St Nicholas Church, Kelvedon Hatch facts for kids
St Nicholas Church is the Church of England parish church in the Essex village of Kelvedon Hatch. It was first recorded around 1254, when the rectory of the church of (Magdalen) Lever was valued at 6 marks, rising to 10 marks in 1291 and £12 in 1535.
The original medieval parish church was fully rebuilt in the early 1750s, retaining a 15th-century bell and the octagonal font, which probably also dates to the 15th century. £380 was spent restoring it in 1873; but by 1893 the main population centre of the village had shifted elsewhere, and it was decided to build a new church nearer to that centre. Costing £2000, designed by the local architect John Thomas Newman and using a site originally intended as a new village cemetery, the new redbrick church was consecrated in 1895 and included many fittings from the medieval and Georgian building, including the font, the 1460–1480 bell and the 19th-century seating. It was restored in 1927 and is a Grade II listed building.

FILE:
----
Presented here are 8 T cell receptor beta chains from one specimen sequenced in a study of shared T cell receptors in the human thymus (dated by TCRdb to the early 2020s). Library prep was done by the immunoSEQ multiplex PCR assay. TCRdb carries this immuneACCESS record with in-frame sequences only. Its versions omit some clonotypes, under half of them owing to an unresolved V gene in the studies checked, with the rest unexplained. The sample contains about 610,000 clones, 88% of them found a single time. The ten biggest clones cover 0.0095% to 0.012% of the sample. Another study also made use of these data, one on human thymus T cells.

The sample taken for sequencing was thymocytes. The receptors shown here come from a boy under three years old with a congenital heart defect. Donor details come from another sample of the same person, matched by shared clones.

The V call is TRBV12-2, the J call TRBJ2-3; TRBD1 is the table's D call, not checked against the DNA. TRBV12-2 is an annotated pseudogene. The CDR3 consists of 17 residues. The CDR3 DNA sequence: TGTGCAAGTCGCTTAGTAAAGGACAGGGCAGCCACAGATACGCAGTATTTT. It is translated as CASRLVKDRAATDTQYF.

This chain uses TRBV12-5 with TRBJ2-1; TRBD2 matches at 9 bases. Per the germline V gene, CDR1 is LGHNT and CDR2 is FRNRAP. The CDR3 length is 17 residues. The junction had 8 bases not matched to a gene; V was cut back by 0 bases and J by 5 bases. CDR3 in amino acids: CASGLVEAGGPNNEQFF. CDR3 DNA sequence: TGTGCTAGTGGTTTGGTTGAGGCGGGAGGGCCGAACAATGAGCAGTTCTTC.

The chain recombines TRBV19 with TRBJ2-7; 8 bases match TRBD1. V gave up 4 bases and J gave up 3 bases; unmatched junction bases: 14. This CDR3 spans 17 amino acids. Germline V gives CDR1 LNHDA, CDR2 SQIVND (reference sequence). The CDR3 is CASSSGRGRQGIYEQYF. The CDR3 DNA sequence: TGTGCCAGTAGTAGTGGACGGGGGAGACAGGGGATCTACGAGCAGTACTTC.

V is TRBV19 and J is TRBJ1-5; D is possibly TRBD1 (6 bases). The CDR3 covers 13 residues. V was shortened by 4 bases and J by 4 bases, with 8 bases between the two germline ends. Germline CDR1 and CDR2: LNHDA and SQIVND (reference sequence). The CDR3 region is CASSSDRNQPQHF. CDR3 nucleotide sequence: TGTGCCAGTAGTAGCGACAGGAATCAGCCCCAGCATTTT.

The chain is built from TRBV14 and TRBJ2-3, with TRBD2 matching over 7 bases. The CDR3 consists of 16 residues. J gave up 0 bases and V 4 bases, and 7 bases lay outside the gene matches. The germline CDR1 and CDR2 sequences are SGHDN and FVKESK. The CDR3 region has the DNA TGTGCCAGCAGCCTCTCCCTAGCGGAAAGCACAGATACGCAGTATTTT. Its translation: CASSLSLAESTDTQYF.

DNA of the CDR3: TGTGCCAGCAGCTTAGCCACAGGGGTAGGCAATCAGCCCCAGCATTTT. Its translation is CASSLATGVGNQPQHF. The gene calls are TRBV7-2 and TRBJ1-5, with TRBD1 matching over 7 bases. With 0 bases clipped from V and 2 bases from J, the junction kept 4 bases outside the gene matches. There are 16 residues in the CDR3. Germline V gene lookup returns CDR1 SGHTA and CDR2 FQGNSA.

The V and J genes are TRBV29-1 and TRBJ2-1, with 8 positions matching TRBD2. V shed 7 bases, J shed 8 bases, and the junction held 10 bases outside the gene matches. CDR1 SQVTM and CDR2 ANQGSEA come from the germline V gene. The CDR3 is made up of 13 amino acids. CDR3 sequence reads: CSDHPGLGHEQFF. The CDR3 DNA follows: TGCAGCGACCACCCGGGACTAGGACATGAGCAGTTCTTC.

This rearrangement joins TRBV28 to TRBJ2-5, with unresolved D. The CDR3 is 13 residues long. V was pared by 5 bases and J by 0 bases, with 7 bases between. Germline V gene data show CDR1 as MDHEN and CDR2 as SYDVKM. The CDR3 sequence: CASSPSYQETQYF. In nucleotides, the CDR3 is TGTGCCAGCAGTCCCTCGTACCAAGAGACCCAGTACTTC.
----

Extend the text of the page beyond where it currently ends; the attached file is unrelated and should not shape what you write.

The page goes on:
The old church was allowed to fall into disrepair and also damaged by a vengeance weapon in 1945. Some medieval floor slabs and 16th-to-18th-century wall monuments survived in the old church until at least 1956, including some for the Wrights of Kelvedon Hall, on whose estate it stood, and the Luther family of Moyses's, who probably gave the church its 1674 silver cup and paten, which bear their family coat of arms.
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